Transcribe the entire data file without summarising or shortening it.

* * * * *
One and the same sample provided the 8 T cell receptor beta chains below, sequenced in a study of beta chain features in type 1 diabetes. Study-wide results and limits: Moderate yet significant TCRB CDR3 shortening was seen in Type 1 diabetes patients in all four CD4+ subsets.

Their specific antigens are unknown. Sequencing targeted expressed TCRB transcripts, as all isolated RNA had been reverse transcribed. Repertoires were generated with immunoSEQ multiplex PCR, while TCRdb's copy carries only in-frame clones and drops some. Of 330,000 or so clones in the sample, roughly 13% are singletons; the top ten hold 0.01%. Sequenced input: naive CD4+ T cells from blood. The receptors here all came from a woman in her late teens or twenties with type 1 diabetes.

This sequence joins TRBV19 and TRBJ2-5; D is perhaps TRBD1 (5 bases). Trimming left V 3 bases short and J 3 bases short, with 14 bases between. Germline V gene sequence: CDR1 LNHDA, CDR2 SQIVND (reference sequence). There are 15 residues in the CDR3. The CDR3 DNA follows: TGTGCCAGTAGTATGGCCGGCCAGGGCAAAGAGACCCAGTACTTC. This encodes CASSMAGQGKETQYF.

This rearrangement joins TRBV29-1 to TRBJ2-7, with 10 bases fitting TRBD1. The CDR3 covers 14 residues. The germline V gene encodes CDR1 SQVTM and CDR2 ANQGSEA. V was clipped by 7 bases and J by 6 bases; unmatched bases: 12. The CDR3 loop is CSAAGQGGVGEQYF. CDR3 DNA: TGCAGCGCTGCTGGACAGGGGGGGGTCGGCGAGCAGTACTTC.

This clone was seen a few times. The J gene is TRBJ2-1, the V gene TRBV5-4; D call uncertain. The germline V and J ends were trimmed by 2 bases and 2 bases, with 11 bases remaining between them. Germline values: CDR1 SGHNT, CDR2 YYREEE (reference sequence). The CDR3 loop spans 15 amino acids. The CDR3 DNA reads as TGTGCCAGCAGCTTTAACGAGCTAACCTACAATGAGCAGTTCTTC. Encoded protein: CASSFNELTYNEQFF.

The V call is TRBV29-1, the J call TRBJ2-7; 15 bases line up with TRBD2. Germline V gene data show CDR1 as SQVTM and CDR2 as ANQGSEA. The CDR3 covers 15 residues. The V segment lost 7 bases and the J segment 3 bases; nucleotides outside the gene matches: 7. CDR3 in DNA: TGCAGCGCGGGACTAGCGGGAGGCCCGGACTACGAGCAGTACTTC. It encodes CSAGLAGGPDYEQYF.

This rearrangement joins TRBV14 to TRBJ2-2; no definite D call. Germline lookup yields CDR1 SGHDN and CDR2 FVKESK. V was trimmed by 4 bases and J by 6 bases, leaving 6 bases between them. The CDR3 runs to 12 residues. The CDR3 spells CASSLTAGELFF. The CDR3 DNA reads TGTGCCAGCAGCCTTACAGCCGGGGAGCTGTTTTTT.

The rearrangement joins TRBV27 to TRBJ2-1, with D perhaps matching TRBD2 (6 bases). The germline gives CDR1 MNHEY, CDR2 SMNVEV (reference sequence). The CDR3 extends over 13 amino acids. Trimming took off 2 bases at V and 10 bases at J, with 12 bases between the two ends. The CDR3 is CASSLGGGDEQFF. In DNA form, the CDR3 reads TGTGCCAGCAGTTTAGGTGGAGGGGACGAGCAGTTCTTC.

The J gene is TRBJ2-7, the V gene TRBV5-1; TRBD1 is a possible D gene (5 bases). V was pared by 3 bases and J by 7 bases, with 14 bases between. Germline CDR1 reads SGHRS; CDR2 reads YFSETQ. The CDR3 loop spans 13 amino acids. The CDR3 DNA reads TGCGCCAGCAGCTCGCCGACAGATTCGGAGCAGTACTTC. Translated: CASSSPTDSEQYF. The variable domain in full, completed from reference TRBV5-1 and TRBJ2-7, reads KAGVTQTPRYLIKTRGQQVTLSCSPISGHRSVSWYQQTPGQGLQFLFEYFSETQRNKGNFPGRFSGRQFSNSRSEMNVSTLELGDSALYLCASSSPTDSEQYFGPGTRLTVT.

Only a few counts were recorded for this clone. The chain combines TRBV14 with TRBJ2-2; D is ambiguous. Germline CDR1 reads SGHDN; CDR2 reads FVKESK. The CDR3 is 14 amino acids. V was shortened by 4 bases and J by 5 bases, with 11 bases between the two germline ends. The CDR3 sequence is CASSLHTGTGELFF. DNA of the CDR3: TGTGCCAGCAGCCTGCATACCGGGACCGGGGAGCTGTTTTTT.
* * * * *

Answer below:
One and the same sample provided the 8 T cell receptor beta chains below, sequenced in a study of beta chain features in type 1 diabetes. Study-wide results and limits: Moderate yet significant TCRB CDR3 shortening was seen in Type 1 diabetes patients in all four CD4+ subsets.

Their specific antigens are unknown. Sequencing targeted expressed TCRB transcripts, as all isolated RNA had been reverse transcribed. Repertoires were generated with immunoSEQ multiplex PCR, while TCRdb's copy carries only in-frame clones and drops some. Of 330,000 or so clones in the sample, roughly 13% are singletons; the top ten hold 0.01%. Sequenced input: naive CD4+ T cells from blood. The receptors here all came from a woman in her late teens or twenties with type 1 diabetes.

This sequence joins TRBV19 and TRBJ2-5; D is perhaps TRBD1 (5 bases). Trimming left V 3 bases short and J 3 bases short, with 14 bases between. Germline V gene sequence: CDR1 LNHDA, CDR2 SQIVND (reference sequence). There are 15 residues in the CDR3. The CDR3 DNA follows: TGTGCCAGTAGTATGGCCGGCCAGGGCAAAGAGACCCAGTACTTC. This encodes CASSMAGQGKETQYF.

This rearrangement joins TRBV29-1 to TRBJ2-7, with 10 bases fitting TRBD1. The CDR3 covers 14 residues. The germline V gene encodes CDR1 SQVTM and CDR2 ANQGSEA. V was clipped by 7 bases and J by 6 bases; unmatched bases: 12. The CDR3 loop is CSAAGQGGVGEQYF. CDR3 DNA: TGCAGCGCTGCTGGACAGGGGGGGGTCGGCGAGCAGTACTTC.

This clone was seen a few times. The J gene is TRBJ2-1, the V gene TRBV5-4; D call uncertain. The germline V and J ends were trimmed by 2 bases and 2 bases, with 11 bases remaining between them. Germline values: CDR1 SGHNT, CDR2 YYREEE (reference sequence). The CDR3 loop spans 15 amino acids. The CDR3 DNA reads as TGTGCCAGCAGCTTTAACGAGCTAACCTACAATGAGCAGTTCTTC. Encoded protein: CASSFNELTYNEQFF.

The V call is TRBV29-1, the J call TRBJ2-7; 15 bases line up with TRBD2. Germline V gene data show CDR1 as SQVTM and CDR2 as ANQGSEA. The CDR3 covers 15 residues. The V segment lost 7 bases and the J segment 3 bases; nucleotides outside the gene matches: 7. CDR3 in DNA: TGCAGCGCGGGACTAGCGGGAGGCCCGGACTACGAGCAGTACTTC. It encodes CSAGLAGGPDYEQYF.

This rearrangement joins TRBV14 to TRBJ2-2; no definite D call. Germline lookup yields CDR1 SGHDN and CDR2 FVKESK. V was trimmed by 4 bases and J by 6 bases, leaving 6 bases between them. The CDR3 runs to 12 residues. The CDR3 spells CASSLTAGELFF. The CDR3 DNA reads TGTGCCAGCAGCCTTACAGCCGGGGAGCTGTTTTTT.

The rearrangement joins TRBV27 to TRBJ2-1, with D perhaps matching TRBD2 (6 bases). The germline gives CDR1 MNHEY, CDR2 SMNVEV (reference sequence). The CDR3 extends over 13 amino acids. Trimming took off 2 bases at V and 10 bases at J, with 12 bases between the two ends. The CDR3 is CASSLGGGDEQFF. In DNA form, the CDR3 reads TGTGCCAGCAGTTTAGGTGGAGGGGACGAGCAGTTCTTC.

The J gene is TRBJ2-7, the V gene TRBV5-1; TRBD1 is a possible D gene (5 bases). V was pared by 3 bases and J by 7 bases, with 14 bases between. Germline CDR1 reads SGHRS; CDR2 reads YFSETQ. The CDR3 loop spans 13 amino acids. The CDR3 DNA reads TGCGCCAGCAGCTCGCCGACAGATTCGGAGCAGTACTTC. Translated: CASSSPTDSEQYF. The variable domain in full, completed from reference TRBV5-1 and TRBJ2-7, reads KAGVTQTPRYLIKTRGQQVTLSCSPISGHRSVSWYQQTPGQGLQFLFEYFSETQRNKGNFPGRFSGRQFSNSRSEMNVSTLELGDSALYLCASSSPTDSEQYFGPGTRLTVT.

Only a few counts were recorded for this clone. The chain combines TRBV14 with TRBJ2-2; D is ambiguous. Germline CDR1 reads SGHDN; CDR2 reads FVKESK. The CDR3 is 14 amino acids. V was shortened by 4 bases and J by 5 bases, with 11 bases between the two germline ends. The CDR3 sequence is CASSLHTGTGELFF. DNA of the CDR3: TGTGCCAGCAGCCTGCATACCGGGACCGGGGAGCTGTTTTTT.